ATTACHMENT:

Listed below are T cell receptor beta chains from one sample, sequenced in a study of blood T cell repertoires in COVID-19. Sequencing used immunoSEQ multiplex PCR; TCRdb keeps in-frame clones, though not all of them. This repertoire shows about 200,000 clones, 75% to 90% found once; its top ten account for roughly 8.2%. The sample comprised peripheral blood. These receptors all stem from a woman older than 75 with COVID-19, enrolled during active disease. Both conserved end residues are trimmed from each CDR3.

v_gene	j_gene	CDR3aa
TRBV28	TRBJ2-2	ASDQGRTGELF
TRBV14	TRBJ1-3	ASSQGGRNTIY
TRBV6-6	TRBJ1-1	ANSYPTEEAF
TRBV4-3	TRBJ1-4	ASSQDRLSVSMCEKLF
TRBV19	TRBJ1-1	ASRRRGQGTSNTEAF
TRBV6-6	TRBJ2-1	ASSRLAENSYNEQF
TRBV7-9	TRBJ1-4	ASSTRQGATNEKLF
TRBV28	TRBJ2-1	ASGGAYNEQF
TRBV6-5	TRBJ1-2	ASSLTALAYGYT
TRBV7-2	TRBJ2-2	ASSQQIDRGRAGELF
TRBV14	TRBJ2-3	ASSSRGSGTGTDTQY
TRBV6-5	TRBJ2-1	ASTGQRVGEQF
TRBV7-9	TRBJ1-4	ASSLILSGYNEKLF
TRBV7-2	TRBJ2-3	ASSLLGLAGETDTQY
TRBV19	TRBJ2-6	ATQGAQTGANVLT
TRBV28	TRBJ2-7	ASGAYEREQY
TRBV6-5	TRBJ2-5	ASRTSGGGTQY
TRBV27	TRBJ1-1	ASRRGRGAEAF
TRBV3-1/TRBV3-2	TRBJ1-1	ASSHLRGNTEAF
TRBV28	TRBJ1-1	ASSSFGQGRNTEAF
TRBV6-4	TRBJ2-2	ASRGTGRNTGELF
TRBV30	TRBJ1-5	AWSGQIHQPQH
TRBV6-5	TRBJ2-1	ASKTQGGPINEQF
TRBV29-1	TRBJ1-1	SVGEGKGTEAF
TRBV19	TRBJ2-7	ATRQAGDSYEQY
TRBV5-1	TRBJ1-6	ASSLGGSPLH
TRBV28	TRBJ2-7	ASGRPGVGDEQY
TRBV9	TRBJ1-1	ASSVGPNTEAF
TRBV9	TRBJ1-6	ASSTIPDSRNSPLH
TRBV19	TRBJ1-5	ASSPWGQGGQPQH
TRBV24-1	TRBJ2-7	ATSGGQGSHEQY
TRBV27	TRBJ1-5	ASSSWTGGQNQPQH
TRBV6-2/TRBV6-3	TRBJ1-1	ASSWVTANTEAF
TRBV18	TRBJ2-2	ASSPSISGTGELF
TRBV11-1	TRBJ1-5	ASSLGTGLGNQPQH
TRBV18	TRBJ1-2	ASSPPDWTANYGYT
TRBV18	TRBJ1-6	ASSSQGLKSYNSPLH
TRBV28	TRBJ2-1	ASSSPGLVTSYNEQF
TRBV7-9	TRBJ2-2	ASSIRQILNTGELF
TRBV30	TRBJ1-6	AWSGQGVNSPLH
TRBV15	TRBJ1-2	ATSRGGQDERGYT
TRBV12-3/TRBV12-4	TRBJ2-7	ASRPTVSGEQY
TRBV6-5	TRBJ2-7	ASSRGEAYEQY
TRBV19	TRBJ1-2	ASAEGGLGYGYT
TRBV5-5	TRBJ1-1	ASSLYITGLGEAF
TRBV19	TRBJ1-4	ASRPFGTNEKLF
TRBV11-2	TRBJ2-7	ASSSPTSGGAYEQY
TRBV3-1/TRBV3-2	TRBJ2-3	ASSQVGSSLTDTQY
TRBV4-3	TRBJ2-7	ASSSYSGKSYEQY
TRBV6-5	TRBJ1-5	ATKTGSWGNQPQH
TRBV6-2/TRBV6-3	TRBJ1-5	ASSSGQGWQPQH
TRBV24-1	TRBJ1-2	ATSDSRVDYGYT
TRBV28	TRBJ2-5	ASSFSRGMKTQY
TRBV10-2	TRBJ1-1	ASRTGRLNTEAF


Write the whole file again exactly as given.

Listed below are T cell receptor beta chains from one sample, sequenced in a study of blood T cell repertoires in COVID-19. Sequencing used immunoSEQ multiplex PCR; TCRdb keeps in-frame clones, though not all of them. This repertoire shows about 200,000 clones, 75% to 90% found once; its top ten account for roughly 8.2%. The sample comprised peripheral blood. These receptors all stem from a woman older than 75 with COVID-19, enrolled during active disease. Both conserved end residues are trimmed from each CDR3.

v_gene	j_gene	CDR3aa
TRBV28	TRBJ2-2	ASDQGRTGELF
TRBV14	TRBJ1-3	ASSQGGRNTIY
TRBV6-6	TRBJ1-1	ANSYPTEEAF
TRBV4-3	TRBJ1-4	ASSQDRLSVSMCEKLF
TRBV19	TRBJ1-1	ASRRRGQGTSNTEAF
TRBV6-6	TRBJ2-1	ASSRLAENSYNEQF
TRBV7-9	TRBJ1-4	ASSTRQGATNEKLF
TRBV28	TRBJ2-1	ASGGAYNEQF
TRBV6-5	TRBJ1-2	ASSLTALAYGYT
TRBV7-2	TRBJ2-2	ASSQQIDRGRAGELF
TRBV14	TRBJ2-3	ASSSRGSGTGTDTQY
TRBV6-5	TRBJ2-1	ASTGQRVGEQF
TRBV7-9	TRBJ1-4	ASSLILSGYNEKLF
TRBV7-2	TRBJ2-3	ASSLLGLAGETDTQY
TRBV19	TRBJ2-6	ATQGAQTGANVLT
TRBV28	TRBJ2-7	ASGAYEREQY
TRBV6-5	TRBJ2-5	ASRTSGGGTQY
TRBV27	TRBJ1-1	ASRRGRGAEAF
TRBV3-1/TRBV3-2	TRBJ1-1	ASSHLRGNTEAF
TRBV28	TRBJ1-1	ASSSFGQGRNTEAF
TRBV6-4	TRBJ2-2	ASRGTGRNTGELF
TRBV30	TRBJ1-5	AWSGQIHQPQH
TRBV6-5	TRBJ2-1	ASKTQGGPINEQF
TRBV29-1	TRBJ1-1	SVGEGKGTEAF
TRBV19	TRBJ2-7	ATRQAGDSYEQY
TRBV5-1	TRBJ1-6	ASSLGGSPLH
TRBV28	TRBJ2-7	ASGRPGVGDEQY
TRBV9	TRBJ1-1	ASSVGPNTEAF
TRBV9	TRBJ1-6	ASSTIPDSRNSPLH
TRBV19	TRBJ1-5	ASSPWGQGGQPQH
TRBV24-1	TRBJ2-7	ATSGGQGSHEQY
TRBV27	TRBJ1-5	ASSSWTGGQNQPQH
TRBV6-2/TRBV6-3	TRBJ1-1	ASSWVTANTEAF
TRBV18	TRBJ2-2	ASSPSISGTGELF
TRBV11-1	TRBJ1-5	ASSLGTGLGNQPQH
TRBV18	TRBJ1-2	ASSPPDWTANYGYT
TRBV18	TRBJ1-6	ASSSQGLKSYNSPLH
TRBV28	TRBJ2-1	ASSSPGLVTSYNEQF
TRBV7-9	TRBJ2-2	ASSIRQILNTGELF
TRBV30	TRBJ1-6	AWSGQGVNSPLH
TRBV15	TRBJ1-2	ATSRGGQDERGYT
TRBV12-3/TRBV12-4	TRBJ2-7	ASRPTVSGEQY
TRBV6-5	TRBJ2-7	ASSRGEAYEQY
TRBV19	TRBJ1-2	ASAEGGLGYGYT
TRBV5-5	TRBJ1-1	ASSLYITGLGEAF
TRBV19	TRBJ1-4	ASRPFGTNEKLF
TRBV11-2	TRBJ2-7	ASSSPTSGGAYEQY
TRBV3-1/TRBV3-2	TRBJ2-3	ASSQVGSSLTDTQY
TRBV4-3	TRBJ2-7	ASSSYSGKSYEQY
TRBV6-5	TRBJ1-5	ATKTGSWGNQPQH
TRBV6-2/TRBV6-3	TRBJ1-5	ASSSGQGWQPQH
TRBV24-1	TRBJ1-2	ATSDSRVDYGYT
TRBV28	TRBJ2-5	ASSFSRGMKTQY
TRBV10-2	TRBJ1-1	ASRTGRLNTEAF